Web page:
Their Wounds May Not be Visible — Veterans Day 2019

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Their Wounds May Not be Visible — Veterans Day 2019

Veteran’s day is a time to remember and say thank you. Current and former members of the Army, Navy, Air Force, Marines, and Coast Guard have given in some cases literally everything to protect our country and our freedoms. These heroes ask very little. A simple acknowledgement will usually suffice.

It’s appropriate that the November issue of Parking Today (In the mail) should be edited and written by veterans who are also members of the parking industry. We are honored that they took the time and interest to share their experiences with us.

I was surprised to find, buried in his bio, that my friend Bob Harkins was a two time silver star winner and also received two purple hearts during his nearly three decades of service in the US Army. Bob has always been reserved when discussing his awards in the military, so I felt it time to bring his candle out from under the basket. The cover photo of Bob taken a couple of decades ago reminds us that in truth, the military is for the young.

In wartime, entire generations of young men and women go to fight. And many don’t return. Those who do often wish they could keep some memories and erase others. PTSD is not new. From Wikipedia:

Comedian George Carlin criticized the euphemism treadmill which led to progressive change of the way PTSD was referred to over the course of the 20th century, from “shell shock” in the First World War to the “battle fatigue” in the Second World War, to “operational exhaustion” in the Korean War, to the current “post-traumatic stress disorder”, coined during the Vietnam War, which “added a hyphen” and which, he commented, “completely burie[s] [the pain] under jargon“. He also stated that the name given to the condition has had a direct effect on the way veteran soldiers with PTSD were treated and perceived by civilian populations over time.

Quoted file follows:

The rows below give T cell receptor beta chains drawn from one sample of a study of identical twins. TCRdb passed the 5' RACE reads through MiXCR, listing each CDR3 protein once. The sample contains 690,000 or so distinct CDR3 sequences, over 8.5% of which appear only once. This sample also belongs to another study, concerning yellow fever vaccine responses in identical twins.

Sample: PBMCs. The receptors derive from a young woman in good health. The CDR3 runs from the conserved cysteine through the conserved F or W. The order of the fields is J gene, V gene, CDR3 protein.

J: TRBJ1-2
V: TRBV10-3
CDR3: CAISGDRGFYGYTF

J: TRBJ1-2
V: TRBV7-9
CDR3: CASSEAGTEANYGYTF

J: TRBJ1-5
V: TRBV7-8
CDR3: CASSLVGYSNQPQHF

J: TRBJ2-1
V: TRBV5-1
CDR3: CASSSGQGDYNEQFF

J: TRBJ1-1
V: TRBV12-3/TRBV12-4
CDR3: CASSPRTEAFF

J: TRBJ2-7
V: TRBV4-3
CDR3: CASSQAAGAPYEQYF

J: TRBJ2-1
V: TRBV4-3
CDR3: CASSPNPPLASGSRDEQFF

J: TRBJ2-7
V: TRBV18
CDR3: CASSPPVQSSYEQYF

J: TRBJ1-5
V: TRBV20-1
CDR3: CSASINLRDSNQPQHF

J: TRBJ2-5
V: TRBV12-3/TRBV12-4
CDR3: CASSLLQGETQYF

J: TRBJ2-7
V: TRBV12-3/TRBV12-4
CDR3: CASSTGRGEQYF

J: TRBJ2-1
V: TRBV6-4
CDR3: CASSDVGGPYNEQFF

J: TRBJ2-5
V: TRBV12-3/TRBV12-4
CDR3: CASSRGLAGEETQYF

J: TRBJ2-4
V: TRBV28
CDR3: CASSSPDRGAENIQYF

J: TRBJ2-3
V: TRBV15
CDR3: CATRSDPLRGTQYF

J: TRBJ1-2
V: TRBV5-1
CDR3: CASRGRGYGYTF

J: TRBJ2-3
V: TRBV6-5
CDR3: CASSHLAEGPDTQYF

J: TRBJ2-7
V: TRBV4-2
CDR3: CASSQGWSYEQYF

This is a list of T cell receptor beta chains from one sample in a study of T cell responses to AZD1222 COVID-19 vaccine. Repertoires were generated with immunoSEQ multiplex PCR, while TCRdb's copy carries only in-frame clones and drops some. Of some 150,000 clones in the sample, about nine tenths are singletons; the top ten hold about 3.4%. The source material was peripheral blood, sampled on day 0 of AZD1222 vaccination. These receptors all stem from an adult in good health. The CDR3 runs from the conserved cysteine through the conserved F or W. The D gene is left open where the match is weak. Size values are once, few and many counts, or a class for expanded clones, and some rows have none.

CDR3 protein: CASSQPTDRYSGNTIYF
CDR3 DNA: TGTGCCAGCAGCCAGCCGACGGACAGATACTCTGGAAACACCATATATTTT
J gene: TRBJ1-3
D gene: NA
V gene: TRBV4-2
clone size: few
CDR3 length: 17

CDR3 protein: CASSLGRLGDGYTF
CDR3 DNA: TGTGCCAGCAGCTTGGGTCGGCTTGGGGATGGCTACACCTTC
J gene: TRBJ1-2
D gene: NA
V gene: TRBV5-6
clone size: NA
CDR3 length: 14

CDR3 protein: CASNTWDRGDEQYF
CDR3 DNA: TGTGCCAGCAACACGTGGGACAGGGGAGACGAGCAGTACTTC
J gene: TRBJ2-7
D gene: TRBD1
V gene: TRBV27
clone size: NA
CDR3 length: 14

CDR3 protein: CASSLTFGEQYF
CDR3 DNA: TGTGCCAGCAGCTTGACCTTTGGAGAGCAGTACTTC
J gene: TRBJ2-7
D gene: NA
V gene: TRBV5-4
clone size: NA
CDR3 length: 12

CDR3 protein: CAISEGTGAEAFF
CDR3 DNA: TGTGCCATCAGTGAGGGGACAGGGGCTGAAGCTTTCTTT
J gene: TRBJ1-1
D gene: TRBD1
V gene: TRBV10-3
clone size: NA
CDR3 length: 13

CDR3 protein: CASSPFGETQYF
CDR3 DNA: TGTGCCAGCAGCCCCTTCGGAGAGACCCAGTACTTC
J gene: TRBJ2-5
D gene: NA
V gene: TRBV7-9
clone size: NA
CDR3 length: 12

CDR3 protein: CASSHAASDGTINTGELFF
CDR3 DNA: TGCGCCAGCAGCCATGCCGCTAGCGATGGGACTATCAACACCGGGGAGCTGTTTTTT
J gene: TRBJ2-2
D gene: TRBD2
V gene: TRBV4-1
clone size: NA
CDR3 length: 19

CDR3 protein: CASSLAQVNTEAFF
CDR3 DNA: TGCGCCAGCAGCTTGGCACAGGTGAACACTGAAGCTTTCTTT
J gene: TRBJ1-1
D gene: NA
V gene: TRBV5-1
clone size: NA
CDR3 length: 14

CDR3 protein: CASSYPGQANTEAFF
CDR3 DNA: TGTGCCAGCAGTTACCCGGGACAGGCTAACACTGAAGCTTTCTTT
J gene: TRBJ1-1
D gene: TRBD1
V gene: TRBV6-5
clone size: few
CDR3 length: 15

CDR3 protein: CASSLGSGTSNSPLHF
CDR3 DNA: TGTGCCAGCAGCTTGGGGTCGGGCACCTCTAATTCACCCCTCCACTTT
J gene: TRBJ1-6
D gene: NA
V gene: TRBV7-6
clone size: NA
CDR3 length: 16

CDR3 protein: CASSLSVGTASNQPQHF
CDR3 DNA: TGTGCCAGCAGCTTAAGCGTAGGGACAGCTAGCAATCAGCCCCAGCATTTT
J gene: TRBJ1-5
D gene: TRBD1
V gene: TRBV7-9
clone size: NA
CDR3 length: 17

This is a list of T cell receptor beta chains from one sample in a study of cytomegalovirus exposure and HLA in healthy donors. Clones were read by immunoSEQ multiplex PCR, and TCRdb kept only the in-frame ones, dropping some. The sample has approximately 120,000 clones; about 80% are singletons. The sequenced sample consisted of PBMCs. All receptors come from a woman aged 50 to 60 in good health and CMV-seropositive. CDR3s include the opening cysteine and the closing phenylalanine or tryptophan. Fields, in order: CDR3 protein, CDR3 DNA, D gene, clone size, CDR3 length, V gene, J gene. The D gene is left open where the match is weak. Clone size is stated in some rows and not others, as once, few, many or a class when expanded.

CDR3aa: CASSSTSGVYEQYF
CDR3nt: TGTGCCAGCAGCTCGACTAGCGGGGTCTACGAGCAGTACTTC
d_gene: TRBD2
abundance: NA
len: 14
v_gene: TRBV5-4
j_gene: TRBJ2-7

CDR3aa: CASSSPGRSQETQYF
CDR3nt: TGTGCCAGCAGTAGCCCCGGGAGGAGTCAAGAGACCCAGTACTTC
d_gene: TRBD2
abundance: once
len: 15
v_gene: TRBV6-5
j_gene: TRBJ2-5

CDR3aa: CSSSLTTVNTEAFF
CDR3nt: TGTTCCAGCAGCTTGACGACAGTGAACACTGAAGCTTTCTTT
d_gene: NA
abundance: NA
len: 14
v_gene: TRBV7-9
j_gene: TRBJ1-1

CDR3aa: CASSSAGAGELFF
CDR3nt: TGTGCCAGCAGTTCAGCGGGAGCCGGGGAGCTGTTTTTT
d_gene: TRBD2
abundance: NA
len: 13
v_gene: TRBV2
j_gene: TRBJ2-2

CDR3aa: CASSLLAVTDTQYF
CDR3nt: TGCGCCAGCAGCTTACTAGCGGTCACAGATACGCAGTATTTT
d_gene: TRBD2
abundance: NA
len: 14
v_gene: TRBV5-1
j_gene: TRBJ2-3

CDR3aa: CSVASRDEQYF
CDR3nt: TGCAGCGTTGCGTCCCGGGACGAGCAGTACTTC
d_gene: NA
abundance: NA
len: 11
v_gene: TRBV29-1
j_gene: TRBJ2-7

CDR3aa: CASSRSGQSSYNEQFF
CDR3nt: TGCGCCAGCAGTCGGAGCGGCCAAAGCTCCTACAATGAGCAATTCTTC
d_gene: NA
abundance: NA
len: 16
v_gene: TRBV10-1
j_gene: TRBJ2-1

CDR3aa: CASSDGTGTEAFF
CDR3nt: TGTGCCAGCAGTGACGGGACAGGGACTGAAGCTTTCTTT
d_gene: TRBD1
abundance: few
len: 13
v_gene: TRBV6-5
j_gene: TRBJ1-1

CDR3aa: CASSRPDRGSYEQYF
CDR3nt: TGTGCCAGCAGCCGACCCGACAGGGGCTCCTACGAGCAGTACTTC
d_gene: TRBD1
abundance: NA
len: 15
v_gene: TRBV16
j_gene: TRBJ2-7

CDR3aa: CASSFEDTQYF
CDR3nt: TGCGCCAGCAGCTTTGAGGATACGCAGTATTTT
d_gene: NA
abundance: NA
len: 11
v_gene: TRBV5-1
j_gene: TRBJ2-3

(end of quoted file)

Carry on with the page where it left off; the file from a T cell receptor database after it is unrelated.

Writers throughout the ages have noted how those who go into battle return “changed.” It is impossible not to be affected by seeing people you loved destroyed before your eyes. The military builds lasting friendships quickly, battle can destroy them just as fast.

On Veteran’s day we must think about the missing members of families as well as the missing limbs. Modern medicine has saved many lives that would otherwise have been lost in battle, but the result often makes for a long road of recovery.

When we think of the world wars, Korea or Vietnam, we think of the draft. Today’s veterans are volunteers. They go of their own free will. Remember that when you thank them for their service. And remember too, their wounds may not be visible.

JVH

John Van Horn

John Van Horn

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